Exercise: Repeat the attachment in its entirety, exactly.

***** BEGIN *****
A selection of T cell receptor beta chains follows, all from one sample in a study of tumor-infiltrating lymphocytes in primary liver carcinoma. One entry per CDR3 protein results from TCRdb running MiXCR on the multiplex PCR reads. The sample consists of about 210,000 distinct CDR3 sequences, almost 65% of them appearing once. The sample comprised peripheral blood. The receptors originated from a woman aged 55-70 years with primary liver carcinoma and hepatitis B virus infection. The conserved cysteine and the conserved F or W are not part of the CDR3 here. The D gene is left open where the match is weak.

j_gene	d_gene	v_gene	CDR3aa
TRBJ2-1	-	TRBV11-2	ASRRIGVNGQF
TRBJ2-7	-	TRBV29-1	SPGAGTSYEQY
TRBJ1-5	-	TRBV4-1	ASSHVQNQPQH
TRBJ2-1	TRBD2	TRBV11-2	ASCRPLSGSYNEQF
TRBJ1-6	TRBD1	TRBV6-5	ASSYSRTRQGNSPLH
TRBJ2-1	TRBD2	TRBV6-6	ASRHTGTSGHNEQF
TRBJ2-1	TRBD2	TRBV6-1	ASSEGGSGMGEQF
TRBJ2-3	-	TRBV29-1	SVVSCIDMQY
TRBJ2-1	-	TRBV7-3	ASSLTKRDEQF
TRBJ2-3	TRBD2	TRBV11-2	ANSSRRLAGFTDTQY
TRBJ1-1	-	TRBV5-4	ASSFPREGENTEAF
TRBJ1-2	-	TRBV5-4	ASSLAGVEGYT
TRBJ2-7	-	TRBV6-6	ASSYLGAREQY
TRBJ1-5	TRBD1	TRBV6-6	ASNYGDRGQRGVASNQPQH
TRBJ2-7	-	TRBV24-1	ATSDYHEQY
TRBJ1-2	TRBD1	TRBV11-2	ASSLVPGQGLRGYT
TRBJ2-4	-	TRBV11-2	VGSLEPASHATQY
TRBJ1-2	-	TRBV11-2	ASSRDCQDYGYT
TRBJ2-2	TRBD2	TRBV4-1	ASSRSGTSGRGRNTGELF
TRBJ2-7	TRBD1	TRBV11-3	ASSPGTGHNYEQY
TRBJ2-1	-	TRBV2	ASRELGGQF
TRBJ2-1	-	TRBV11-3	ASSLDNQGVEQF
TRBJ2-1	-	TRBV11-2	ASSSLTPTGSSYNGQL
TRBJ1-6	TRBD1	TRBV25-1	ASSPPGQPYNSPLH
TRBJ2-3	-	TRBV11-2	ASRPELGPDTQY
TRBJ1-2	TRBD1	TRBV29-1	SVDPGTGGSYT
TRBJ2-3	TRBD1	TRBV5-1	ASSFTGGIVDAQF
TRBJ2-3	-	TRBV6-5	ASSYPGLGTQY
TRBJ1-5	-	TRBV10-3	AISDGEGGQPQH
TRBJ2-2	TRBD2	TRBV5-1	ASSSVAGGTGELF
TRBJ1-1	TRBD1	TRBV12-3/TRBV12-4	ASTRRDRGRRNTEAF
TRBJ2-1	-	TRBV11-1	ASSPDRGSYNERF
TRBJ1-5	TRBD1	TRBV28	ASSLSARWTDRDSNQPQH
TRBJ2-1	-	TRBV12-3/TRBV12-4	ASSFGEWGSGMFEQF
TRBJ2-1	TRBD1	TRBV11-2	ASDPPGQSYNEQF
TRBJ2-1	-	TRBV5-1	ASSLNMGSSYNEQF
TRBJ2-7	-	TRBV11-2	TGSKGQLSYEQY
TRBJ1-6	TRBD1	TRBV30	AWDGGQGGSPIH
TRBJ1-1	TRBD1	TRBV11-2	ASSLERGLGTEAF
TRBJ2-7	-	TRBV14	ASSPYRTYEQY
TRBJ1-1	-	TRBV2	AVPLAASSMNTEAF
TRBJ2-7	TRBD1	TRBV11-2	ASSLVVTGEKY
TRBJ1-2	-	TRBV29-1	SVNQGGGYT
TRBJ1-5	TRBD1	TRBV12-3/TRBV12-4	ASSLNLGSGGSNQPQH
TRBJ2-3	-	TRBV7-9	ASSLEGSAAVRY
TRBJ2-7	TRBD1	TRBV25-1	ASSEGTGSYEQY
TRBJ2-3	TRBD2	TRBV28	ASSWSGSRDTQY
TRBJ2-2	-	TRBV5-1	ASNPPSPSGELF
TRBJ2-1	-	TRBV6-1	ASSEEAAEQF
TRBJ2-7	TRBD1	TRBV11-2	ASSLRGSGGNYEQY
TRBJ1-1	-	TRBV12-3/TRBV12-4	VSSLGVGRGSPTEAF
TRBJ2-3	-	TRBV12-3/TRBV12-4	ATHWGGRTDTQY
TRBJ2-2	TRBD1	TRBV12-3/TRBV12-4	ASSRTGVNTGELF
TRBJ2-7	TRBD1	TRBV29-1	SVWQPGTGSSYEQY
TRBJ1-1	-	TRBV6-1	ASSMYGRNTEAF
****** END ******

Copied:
A selection of T cell receptor beta chains follows, all from one sample in a study of tumor-infiltrating lymphocytes in primary liver carcinoma. One entry per CDR3 protein results from TCRdb running MiXCR on the multiplex PCR reads. The sample consists of about 210,000 distinct CDR3 sequences, almost 65% of them appearing once. The sample comprised peripheral blood. The receptors originated from a woman aged 55-70 years with primary liver carcinoma and hepatitis B virus infection. The conserved cysteine and the conserved F or W are not part of the CDR3 here. The D gene is left open where the match is weak.

j_gene	d_gene	v_gene	CDR3aa
TRBJ2-1	-	TRBV11-2	ASRRIGVNGQF
TRBJ2-7	-	TRBV29-1	SPGAGTSYEQY
TRBJ1-5	-	TRBV4-1	ASSHVQNQPQH
TRBJ2-1	TRBD2	TRBV11-2	ASCRPLSGSYNEQF
TRBJ1-6	TRBD1	TRBV6-5	ASSYSRTRQGNSPLH
TRBJ2-1	TRBD2	TRBV6-6	ASRHTGTSGHNEQF
TRBJ2-1	TRBD2	TRBV6-1	ASSEGGSGMGEQF
TRBJ2-3	-	TRBV29-1	SVVSCIDMQY
TRBJ2-1	-	TRBV7-3	ASSLTKRDEQF
TRBJ2-3	TRBD2	TRBV11-2	ANSSRRLAGFTDTQY
TRBJ1-1	-	TRBV5-4	ASSFPREGENTEAF
TRBJ1-2	-	TRBV5-4	ASSLAGVEGYT
TRBJ2-7	-	TRBV6-6	ASSYLGAREQY
TRBJ1-5	TRBD1	TRBV6-6	ASNYGDRGQRGVASNQPQH
TRBJ2-7	-	TRBV24-1	ATSDYHEQY
TRBJ1-2	TRBD1	TRBV11-2	ASSLVPGQGLRGYT
TRBJ2-4	-	TRBV11-2	VGSLEPASHATQY
TRBJ1-2	-	TRBV11-2	ASSRDCQDYGYT
TRBJ2-2	TRBD2	TRBV4-1	ASSRSGTSGRGRNTGELF
TRBJ2-7	TRBD1	TRBV11-3	ASSPGTGHNYEQY
TRBJ2-1	-	TRBV2	ASRELGGQF
TRBJ2-1	-	TRBV11-3	ASSLDNQGVEQF
TRBJ2-1	-	TRBV11-2	ASSSLTPTGSSYNGQL
TRBJ1-6	TRBD1	TRBV25-1	ASSPPGQPYNSPLH
TRBJ2-3	-	TRBV11-2	ASRPELGPDTQY
TRBJ1-2	TRBD1	TRBV29-1	SVDPGTGGSYT
TRBJ2-3	TRBD1	TRBV5-1	ASSFTGGIVDAQF
TRBJ2-3	-	TRBV6-5	ASSYPGLGTQY
TRBJ1-5	-	TRBV10-3	AISDGEGGQPQH
TRBJ2-2	TRBD2	TRBV5-1	ASSSVAGGTGELF
TRBJ1-1	TRBD1	TRBV12-3/TRBV12-4	ASTRRDRGRRNTEAF
TRBJ2-1	-	TRBV11-1	ASSPDRGSYNERF
TRBJ1-5	TRBD1	TRBV28	ASSLSARWTDRDSNQPQH
TRBJ2-1	-	TRBV12-3/TRBV12-4	ASSFGEWGSGMFEQF
TRBJ2-1	TRBD1	TRBV11-2	ASDPPGQSYNEQF
TRBJ2-1	-	TRBV5-1	ASSLNMGSSYNEQF
TRBJ2-7	-	TRBV11-2	TGSKGQLSYEQY
TRBJ1-6	TRBD1	TRBV30	AWDGGQGGSPIH
TRBJ1-1	TRBD1	TRBV11-2	ASSLERGLGTEAF
TRBJ2-7	-	TRBV14	ASSPYRTYEQY
TRBJ1-1	-	TRBV2	AVPLAASSMNTEAF
TRBJ2-7	TRBD1	TRBV11-2	ASSLVVTGEKY
TRBJ1-2	-	TRBV29-1	SVNQGGGYT
TRBJ1-5	TRBD1	TRBV12-3/TRBV12-4	ASSLNLGSGGSNQPQH
TRBJ2-3	-	TRBV7-9	ASSLEGSAAVRY
TRBJ2-7	TRBD1	TRBV25-1	ASSEGTGSYEQY
TRBJ2-3	TRBD2	TRBV28	ASSWSGSRDTQY
TRBJ2-2	-	TRBV5-1	ASNPPSPSGELF
TRBJ2-1	-	TRBV6-1	ASSEEAAEQF
TRBJ2-7	TRBD1	TRBV11-2	ASSLRGSGGNYEQY
TRBJ1-1	-	TRBV12-3/TRBV12-4	VSSLGVGRGSPTEAF
TRBJ2-3	-	TRBV12-3/TRBV12-4	ATHWGGRTDTQY
TRBJ2-2	TRBD1	TRBV12-3/TRBV12-4	ASSRTGVNTGELF
TRBJ2-7	TRBD1	TRBV29-1	SVWQPGTGSSYEQY
TRBJ1-1	-	TRBV6-1	ASSMYGRNTEAF